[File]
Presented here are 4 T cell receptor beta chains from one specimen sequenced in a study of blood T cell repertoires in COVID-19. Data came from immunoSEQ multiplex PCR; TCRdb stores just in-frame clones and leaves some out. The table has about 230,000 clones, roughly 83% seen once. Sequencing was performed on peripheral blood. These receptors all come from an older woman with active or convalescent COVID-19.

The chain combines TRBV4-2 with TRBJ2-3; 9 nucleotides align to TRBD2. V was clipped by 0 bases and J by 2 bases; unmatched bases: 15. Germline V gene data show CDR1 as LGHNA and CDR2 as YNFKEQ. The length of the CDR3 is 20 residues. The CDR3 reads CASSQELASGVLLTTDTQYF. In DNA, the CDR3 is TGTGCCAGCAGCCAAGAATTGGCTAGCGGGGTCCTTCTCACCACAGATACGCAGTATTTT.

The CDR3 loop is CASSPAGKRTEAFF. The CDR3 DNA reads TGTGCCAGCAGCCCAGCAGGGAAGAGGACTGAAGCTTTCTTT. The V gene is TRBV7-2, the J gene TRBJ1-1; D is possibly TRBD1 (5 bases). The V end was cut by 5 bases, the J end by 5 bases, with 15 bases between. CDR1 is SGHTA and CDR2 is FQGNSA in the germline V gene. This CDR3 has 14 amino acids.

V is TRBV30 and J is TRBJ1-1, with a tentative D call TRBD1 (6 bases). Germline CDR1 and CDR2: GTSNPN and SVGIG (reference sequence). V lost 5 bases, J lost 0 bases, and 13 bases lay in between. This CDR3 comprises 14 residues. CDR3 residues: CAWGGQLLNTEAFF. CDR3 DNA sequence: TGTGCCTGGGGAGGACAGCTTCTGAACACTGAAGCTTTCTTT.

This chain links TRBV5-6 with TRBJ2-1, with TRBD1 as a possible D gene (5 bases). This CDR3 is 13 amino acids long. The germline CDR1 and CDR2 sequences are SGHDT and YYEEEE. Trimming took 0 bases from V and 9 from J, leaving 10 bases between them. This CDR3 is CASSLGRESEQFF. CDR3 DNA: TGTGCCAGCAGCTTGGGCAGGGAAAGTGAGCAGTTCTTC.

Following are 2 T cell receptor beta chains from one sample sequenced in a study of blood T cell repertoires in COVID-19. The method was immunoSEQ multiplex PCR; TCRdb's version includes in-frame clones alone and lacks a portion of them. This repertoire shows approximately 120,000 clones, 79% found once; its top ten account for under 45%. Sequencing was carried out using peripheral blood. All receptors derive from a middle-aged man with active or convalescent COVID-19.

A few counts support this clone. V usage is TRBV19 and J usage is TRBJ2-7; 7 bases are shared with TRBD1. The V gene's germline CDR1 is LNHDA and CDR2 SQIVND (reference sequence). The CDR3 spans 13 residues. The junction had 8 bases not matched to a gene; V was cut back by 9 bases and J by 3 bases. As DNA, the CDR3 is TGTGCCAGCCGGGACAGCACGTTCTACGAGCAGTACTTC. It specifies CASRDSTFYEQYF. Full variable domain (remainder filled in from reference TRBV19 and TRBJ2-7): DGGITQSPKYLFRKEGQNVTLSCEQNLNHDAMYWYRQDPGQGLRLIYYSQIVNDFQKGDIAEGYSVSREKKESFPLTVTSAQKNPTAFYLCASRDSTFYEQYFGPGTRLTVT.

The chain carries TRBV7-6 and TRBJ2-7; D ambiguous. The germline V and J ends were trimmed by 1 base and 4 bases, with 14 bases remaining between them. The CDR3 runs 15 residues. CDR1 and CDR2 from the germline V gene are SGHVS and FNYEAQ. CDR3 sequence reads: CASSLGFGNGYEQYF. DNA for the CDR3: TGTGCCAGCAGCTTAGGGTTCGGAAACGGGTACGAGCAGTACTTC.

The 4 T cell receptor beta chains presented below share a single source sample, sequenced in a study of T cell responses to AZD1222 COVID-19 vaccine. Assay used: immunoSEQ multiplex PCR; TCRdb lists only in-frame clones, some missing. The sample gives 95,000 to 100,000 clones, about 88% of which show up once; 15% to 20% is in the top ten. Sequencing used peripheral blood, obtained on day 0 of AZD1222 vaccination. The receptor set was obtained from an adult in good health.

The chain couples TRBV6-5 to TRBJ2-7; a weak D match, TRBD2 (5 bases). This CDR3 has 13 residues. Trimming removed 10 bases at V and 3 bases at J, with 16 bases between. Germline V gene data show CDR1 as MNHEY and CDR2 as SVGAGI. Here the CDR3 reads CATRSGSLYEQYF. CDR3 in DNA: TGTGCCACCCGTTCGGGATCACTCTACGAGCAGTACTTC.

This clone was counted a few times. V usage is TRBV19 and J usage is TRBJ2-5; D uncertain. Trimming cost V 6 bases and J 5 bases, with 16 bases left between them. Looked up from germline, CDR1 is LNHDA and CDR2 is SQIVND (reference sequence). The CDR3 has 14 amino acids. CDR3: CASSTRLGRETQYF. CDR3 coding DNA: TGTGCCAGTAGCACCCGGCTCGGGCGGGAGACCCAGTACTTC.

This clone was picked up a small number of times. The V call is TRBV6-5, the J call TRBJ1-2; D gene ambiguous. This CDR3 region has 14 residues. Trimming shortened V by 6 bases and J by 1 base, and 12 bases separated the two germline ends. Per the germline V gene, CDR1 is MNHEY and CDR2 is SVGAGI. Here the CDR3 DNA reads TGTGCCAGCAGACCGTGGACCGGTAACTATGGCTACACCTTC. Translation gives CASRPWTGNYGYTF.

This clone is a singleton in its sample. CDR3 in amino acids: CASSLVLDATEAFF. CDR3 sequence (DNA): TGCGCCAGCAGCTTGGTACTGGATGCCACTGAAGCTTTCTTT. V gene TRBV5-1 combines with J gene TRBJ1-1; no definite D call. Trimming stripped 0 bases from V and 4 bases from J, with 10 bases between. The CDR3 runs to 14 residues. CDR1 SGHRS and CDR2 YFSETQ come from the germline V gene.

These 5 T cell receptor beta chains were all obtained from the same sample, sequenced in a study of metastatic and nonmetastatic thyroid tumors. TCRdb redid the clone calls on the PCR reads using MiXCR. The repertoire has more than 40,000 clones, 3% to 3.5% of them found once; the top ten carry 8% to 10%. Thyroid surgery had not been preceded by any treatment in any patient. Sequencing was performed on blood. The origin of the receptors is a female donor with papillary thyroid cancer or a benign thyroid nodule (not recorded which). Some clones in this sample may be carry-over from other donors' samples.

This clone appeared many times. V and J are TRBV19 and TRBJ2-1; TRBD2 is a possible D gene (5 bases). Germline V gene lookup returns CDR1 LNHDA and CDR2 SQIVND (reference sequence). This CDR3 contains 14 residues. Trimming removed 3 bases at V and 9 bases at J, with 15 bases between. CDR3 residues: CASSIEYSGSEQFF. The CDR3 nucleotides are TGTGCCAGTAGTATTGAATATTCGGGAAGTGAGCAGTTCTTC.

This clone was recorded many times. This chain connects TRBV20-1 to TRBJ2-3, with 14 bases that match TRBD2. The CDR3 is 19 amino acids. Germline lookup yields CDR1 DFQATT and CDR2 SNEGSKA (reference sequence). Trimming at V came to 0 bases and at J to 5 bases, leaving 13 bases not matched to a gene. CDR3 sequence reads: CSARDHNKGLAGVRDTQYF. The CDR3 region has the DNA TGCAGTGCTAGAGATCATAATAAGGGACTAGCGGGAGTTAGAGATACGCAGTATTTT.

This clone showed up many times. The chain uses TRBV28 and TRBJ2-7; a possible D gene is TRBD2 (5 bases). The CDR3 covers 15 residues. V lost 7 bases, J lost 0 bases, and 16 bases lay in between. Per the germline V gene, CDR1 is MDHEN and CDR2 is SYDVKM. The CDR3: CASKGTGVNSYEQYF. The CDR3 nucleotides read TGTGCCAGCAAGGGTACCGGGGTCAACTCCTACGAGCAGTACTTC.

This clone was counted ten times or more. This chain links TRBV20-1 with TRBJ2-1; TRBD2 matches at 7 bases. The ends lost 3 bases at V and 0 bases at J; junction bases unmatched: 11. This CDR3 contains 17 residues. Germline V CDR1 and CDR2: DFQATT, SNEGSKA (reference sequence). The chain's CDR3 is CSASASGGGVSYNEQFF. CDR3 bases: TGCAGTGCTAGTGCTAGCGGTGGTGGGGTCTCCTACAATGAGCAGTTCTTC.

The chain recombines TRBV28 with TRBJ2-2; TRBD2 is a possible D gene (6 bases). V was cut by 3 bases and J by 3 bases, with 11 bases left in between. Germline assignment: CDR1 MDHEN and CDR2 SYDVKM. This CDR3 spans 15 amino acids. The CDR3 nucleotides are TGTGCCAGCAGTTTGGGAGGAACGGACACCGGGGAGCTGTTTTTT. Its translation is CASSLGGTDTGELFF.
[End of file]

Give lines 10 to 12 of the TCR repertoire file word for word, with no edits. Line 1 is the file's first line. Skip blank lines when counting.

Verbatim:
The chain couples TRBV6-5 to TRBJ2-7; a weak D match, TRBD2 (5 bases). This CDR3 has 13 residues. Trimming removed 10 bases at V and 3 bases at J, with 16 bases between. Germline V gene data show CDR1 as MNHEY and CDR2 as SVGAGI. Here the CDR3 reads CATRSGSLYEQYF. CDR3 in DNA: TGTGCCACCCGTTCGGGATCACTCTACGAGCAGTACTTC.

This clone was counted a few times. V usage is TRBV19 and J usage is TRBJ2-5; D uncertain. Trimming cost V 6 bases and J 5 bases, with 16 bases left between them. Looked up from germline, CDR1 is LNHDA and CDR2 is SQIVND (reference sequence). The CDR3 has 14 amino acids. CDR3: CASSTRLGRETQYF. CDR3 coding DNA: TGTGCCAGTAGCACCCGGCTCGGGCGGGAGACCCAGTACTTC.

This clone was picked up a small number of times. The V call is TRBV6-5, the J call TRBJ1-2; D gene ambiguous. This CDR3 region has 14 residues. Trimming shortened V by 6 bases and J by 1 base, and 12 bases separated the two germline ends. Per the germline V gene, CDR1 is MNHEY and CDR2 is SVGAGI. Here the CDR3 DNA reads TGTGCCAGCAGACCGTGGACCGGTAACTATGGCTACACCTTC. Translation gives CASRPWTGNYGYTF.